Running Microservices and APIs with Cloud Foundry
Enterprises must innovate to survive. For this reason, many companies choose cloud adoption as their path to optimized operations and improved customer experience.
Watch the video and learn how cloud native applications in tandem with continuous delivery of business value help in building innovation proficiency. From the webcast, you can also get to know where PaaS, microservices, and APIs fit in the mix.
With more applications moving to the cloud, monolithic software architectures have faced serious challenges: applications developed as a single unit are often difficult to change, maintain, and scale.
The alternative microservice architecture is supposed to address these issues through splitting an application into a set of independently deployable and scalable services that can be written in different programming languages.
Although the advantages of the microservice approach to software development are evident, operating such a complex system with many moving parts is never easy. Watch the webcast to understand how PaaS simplifies managing instances of various services and how to use Cloud Foundry for running microservices and APIs in production.
The webcast consists of two interconnected parts. In the first one, Sam Ramji gives a talk on the reasons behind using PaaS. Ed Anuff and Martin Nally of Apigee cover the second part of the video speaking about APIs and ways in which PaaS and API management can work together.
Why do we use PaaS?
Transforming the world around us, technology defines modern society and changes human behavior. When the ability to adapt quickly becomes the key for keeping up with this constant movement forward, time-honored business models are no longer sufficient for a company to stay relevant.
As Sam Ramji rightly pointed out in the debate, there is a common corporate strategy that characterizes leading companies globally—continuous innovation. To elaborate the point further, he refers to the idea introduced in a number of his previous talks—pairing cloud native applications with continuous delivery of business value as the solution for practicing innovation proficiency.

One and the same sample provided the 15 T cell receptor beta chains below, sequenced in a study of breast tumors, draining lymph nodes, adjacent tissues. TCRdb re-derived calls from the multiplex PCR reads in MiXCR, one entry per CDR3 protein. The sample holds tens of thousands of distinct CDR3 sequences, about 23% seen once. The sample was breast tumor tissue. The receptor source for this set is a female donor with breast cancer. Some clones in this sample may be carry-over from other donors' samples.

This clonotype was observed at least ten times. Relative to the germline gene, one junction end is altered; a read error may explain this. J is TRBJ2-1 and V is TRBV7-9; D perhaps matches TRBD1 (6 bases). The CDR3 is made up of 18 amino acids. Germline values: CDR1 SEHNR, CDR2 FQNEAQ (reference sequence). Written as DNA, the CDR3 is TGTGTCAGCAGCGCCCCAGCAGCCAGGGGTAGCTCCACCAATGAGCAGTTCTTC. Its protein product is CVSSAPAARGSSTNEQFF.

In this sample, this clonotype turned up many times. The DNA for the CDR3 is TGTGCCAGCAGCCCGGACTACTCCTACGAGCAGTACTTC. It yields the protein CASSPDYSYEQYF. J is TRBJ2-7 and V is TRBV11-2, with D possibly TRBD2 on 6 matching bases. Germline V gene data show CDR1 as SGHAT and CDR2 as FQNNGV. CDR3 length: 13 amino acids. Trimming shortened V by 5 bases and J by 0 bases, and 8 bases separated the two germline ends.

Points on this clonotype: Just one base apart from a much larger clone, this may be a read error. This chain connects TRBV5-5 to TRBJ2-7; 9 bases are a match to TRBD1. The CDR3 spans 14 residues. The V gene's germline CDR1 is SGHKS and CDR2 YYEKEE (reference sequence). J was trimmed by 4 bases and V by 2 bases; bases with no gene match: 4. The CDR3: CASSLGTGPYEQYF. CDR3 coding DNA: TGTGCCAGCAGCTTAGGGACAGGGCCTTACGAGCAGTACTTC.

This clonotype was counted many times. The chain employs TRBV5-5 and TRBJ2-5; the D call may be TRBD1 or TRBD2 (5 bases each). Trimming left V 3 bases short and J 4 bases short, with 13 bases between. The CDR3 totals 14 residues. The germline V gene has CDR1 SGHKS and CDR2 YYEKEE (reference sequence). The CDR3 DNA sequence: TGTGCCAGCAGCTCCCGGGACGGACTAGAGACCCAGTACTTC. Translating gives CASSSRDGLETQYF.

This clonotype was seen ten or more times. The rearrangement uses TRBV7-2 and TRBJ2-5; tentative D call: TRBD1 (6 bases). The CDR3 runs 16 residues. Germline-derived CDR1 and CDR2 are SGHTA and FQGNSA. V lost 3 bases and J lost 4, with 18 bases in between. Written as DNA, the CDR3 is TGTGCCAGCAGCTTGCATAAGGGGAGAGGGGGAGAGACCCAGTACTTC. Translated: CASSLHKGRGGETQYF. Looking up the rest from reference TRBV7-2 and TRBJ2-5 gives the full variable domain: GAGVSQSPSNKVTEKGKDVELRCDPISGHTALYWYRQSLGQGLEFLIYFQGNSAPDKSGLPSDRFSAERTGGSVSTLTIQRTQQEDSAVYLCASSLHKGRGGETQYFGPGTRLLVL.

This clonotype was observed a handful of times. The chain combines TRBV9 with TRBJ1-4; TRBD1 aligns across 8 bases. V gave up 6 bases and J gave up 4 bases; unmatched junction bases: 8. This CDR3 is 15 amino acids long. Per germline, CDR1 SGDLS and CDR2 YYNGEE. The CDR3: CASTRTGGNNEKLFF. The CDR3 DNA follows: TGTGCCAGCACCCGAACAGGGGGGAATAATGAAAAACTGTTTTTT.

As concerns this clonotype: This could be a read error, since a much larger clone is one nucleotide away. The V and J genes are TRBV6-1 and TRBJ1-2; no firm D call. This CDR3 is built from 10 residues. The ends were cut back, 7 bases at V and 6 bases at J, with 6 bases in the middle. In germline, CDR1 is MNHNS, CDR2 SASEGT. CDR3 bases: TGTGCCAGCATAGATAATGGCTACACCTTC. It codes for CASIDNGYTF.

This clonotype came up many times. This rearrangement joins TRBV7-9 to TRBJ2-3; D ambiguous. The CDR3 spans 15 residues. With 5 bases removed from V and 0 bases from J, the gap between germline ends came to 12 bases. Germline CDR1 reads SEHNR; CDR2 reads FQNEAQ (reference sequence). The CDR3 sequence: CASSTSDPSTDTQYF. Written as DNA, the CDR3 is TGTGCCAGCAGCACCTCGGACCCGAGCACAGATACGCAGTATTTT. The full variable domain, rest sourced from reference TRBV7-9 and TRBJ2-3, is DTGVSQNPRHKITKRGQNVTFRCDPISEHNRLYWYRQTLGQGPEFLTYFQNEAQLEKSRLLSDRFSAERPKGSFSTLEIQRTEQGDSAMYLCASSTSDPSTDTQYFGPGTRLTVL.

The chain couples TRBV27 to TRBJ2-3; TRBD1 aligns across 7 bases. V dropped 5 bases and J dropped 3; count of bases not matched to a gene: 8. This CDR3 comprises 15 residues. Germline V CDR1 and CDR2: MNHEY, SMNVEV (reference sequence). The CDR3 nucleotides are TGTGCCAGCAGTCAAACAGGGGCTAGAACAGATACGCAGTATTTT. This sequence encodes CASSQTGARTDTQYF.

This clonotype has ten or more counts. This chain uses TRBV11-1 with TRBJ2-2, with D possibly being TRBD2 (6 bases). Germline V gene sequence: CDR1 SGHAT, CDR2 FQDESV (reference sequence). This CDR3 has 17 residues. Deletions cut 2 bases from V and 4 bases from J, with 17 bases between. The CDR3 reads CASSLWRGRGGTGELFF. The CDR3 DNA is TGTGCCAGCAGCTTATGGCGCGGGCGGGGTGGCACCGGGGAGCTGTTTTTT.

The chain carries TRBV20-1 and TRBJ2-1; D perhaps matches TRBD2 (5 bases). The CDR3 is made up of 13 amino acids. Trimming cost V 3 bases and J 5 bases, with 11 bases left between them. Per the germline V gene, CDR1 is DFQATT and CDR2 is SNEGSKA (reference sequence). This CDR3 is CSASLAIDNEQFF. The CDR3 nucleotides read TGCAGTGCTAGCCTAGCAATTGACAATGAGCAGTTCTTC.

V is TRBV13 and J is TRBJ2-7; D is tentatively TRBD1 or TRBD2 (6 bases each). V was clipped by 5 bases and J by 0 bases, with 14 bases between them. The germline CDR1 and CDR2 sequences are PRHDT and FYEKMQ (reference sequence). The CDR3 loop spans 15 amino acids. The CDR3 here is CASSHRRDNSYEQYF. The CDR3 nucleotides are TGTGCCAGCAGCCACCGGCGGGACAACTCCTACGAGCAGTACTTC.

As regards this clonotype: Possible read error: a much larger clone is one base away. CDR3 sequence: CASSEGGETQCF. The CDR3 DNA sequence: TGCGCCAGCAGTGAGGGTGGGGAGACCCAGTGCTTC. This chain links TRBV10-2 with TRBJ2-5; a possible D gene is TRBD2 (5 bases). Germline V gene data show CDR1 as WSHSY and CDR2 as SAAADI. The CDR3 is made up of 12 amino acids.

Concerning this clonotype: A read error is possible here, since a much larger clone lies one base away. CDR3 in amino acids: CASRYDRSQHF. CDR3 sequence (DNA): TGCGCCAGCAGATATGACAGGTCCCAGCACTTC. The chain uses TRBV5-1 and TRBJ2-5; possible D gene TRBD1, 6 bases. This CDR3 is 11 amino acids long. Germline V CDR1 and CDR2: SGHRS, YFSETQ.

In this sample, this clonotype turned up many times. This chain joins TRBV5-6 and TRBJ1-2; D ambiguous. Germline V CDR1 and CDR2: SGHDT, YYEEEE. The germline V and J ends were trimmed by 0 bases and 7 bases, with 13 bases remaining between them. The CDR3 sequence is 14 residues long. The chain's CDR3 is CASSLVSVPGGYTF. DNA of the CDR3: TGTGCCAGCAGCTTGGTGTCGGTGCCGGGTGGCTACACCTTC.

Briefly, the foundations of the continuous delivery of business value concept are digital innovation focusing on cycle time optimization rather than volume of production, smaller teams, and faster tools. This is where PaaS steps in with its capability to enable continuous deployment of cloud native applications and, as a result, accelerate software development.
The world of APIs
The second part of the webcast focuses on APIs as a mean of increasing application agility. Starting from an introduction to different API types—internal and external—the conversation then moves to API management, including API security, monitoring, and analytics as its core offerings.
For people interested in PaaS and API management working together, two possible ways are suggested:
- Proxy model
- Integrated model
Although microservices and PaaS do not necessarily require each other, it happened so that these two work pretty well in pair. The Cloud Foundry PaaS with its high-level automation simplifies deployment, management, and monitoring of microservices that became a popular pattern for developing complex cloud applications.
To meet the needs of today’s microservice-based applications where APIs are crucial means of communication, API management also comes into play helping to develop systems with versatile APIs. The opportunity to leverage both PaaS and API management for building modern applications delivers even richer cloud user experience, which is a truly gratifying moment for all involved in the world of cloud computing.
Check out the Microservices vs. Monolithic Architectures paper to see what are the pros and cons of the microservice approach as well as how to run and scale microservices on Cloud Foundry.
In another research paper, you can find the comparison of Apache Usergrid and WSO2 API Manager for designing and developing APIs and MBaaS.
In fact, the history of Apache Usergrid is closely connected with Apigee starting from 2012 when Apigee acquired Usergrid, a startup founded by Ed Anuff.
Want details? Watch the video!
About the speakers
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